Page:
by Susan Feinberg
People are often surprised when I say I feel lucky. About one in 500 Americans inherit a BRCA gene mutation, which greatly increases a person’s chances of developing breast and ovarian cancer – and I’m one of them. I made the discovery shortly after turning 50, when I was diagnosed with breast cancer, followed by fallopian tube cancer.
A decade later, I am now battling primary peritoneal cancer, despite having a preventative bilateral salpingo-oophorectomy (removal of the ovaries and fallopian tubes) and a hysterectomy. A close relative of ovarian cancer, primary peritoneal cancer occurs in the lining of the abdominal organs and affects about 6 in 1 million people. The five-year survival rate has historically been lower than 50 percent.
Despite all this, I feel lucky because I was diagnosed in 2019. Thanks to recent discoveries made possible through clinical trials research, I was eligible to follow my initial treatment of six rounds of intravenous chemotherapy with a targeted oral maintenance therapy. This involves taking four pills a day and boosts my odds of beating cancer by 70 percent. The breakthrough treatment that greatly improves my prognosis – and the prognosis of countless others fighting hereditary cancer – is called a PARP inhibitor.
The way these new drugs work is complex, but the short story goes something like this: Poly (ADP-ribose) polymerase (PARP) is a family of proteins that helps cells repair their DNA. In 2005, scientists discovered that cells affected by a BRCA mutation were up to 1,000 times more sensitive to PARP. By that logic, researchers hypothesized that blocking PARP production could stop the growth of BRCA-related cancer by preventing tumor cells from repairing and replicating themselves.
To test their theory, they needed patients with diagnoses like mine to volunteer for clinical trials. Between 2012 and 2018, more than 2,000 women with BRCA-related ovarian cancer signed up to blindly receive a PARP inhibitor or a placebo. Thanks to those patients, a number of oral drugs have been approved for the treatment and maintenance of BRCA-related ovarian cancer, including primary peritoneal cancers like mine.
Further research has led to the approval of PARP inhibitors to treat other types of BRCA-related cancer, including breast, pancreatic and metastatic prostate cancer. Through clinical trials research, some 800,000 Americans with a BRCA mutation now have a powerful tool to fight cancer that didn’t exist five years ago.
Advocating for Cancer Research
If you doubt the ability of clinical trials to save lives, consider this: Every cancer treatment on the market was approved through a clinical trial. And, as the world races for a cure for COVID-19, we have all become aware of the importance of accelerating research.
While I have never participated in a trial myself, the patients who have are responsible for saving my life and the lives of countless others. To do my part, I volunteer and advocate for hereditary cancer research through Facing Our Risk of Cancer Empowered (FORCE). The organization promotes hereditary cancer research and supports those with inherited gene mutations, including BRCA and Lynch syndrome. In that role, I have spoken to ovarian cancer advocates about the benefits of PARP inhibitors and offered support to fellow patients combatting hereditary cancer. I also advocate for state laws that protect citizens against genetic discrimination.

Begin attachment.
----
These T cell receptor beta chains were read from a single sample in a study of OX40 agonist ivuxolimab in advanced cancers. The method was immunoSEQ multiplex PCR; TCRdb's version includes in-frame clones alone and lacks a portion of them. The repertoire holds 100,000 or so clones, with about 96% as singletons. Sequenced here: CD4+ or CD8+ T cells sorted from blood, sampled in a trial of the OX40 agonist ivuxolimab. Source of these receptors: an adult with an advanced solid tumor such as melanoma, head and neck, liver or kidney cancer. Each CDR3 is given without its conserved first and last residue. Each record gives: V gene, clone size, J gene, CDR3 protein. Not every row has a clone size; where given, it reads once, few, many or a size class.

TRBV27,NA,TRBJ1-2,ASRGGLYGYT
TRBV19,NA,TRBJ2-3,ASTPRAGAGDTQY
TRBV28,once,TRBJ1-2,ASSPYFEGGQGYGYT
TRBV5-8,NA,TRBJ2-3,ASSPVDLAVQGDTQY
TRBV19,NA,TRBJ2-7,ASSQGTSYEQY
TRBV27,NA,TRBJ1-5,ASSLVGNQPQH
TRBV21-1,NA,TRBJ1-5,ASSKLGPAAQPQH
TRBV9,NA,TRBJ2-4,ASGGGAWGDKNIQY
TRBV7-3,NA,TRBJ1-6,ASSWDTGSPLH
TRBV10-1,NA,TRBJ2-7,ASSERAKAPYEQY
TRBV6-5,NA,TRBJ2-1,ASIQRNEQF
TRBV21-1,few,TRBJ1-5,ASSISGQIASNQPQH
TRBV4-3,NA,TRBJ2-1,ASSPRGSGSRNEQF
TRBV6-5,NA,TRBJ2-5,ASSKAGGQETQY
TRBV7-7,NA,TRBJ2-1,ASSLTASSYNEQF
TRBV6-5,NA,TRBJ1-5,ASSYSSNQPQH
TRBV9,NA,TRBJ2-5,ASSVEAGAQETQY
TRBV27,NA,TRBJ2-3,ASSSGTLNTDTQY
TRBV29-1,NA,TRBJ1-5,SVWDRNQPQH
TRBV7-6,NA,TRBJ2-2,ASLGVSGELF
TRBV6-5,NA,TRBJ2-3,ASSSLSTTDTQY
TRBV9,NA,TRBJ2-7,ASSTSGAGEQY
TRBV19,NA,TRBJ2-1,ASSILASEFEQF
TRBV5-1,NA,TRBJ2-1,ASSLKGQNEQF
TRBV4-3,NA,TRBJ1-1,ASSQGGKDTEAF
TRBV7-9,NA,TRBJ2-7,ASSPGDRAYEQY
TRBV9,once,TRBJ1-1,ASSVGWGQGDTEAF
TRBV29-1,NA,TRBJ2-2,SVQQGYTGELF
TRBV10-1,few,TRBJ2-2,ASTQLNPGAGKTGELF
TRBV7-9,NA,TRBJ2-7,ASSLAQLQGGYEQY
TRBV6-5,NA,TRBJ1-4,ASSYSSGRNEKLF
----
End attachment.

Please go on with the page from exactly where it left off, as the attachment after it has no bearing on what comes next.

Clinical Trials during the COVID-19 Pandemic
As of Friday May 15th, COVID-19 has killed more than 83,000 people in the United States. But that number only tells part of the story.
This spring, thousands of patients learned that the clinical trials they were hoping to participate in had suspended enrollment. An analysis by NPR found that more than 100 clinical trials for cancer treatments have been affected since March 1 due to the pandemic. Many patients who were seeking enrollment have stage IV cancer and hoped a clinical trial would work where traditional therapies have failed. For someone with advanced cancer, a three-month delay in treatment could mean the difference between life and death.
The country’s healthcare protocols are changing almost daily, as hospital systems and public health experts race to keep up with the evolving pandemic. In an effort to protect patients and healthcare workers, some providers have opted to change treatments, delay surgeries and postpone screenings out of an abundance of caution. While many of these decisions were unavoidable, they have put new burdens on patients.
Suspending trial enrollment has not only diminished hope for those currently battling advanced cancer, but the effects will delay therapies in the long-term as well. I am especially aware of how time-sensitive clinical trials can be, because I am one of the lucky ones. I am currently taking a life-saving drug that was approved for my condition shortly before I was diagnosed with cancer.
At this moment, the clock is ticking for thousands of Americans fighting cancer, as well as those yet to be diagnosed. As someone in a high-risk group due to my cancer treatments, I understand the importance of protecting people from COVID-19. However, while we work to save lives, we must ensure we aren’t threatening the lives of cancer patients in the process.
If you or someone you know is looking to enroll in a clinical trial, some trials are still open to enrollment during the pandemic. Many others are working on changing their enrollment processes to limit possible coronavirus exposure and may be opening soon. For the latest information, patients should contact their respective clinical trial site. For help finding a study, contact the National Cancer Institute at 1-800-4CANCER.
Susan Feinberg is a three-time cancer survivor, research advocate and FORCE volunteer. She lives in Cape Cod, Massachusetts.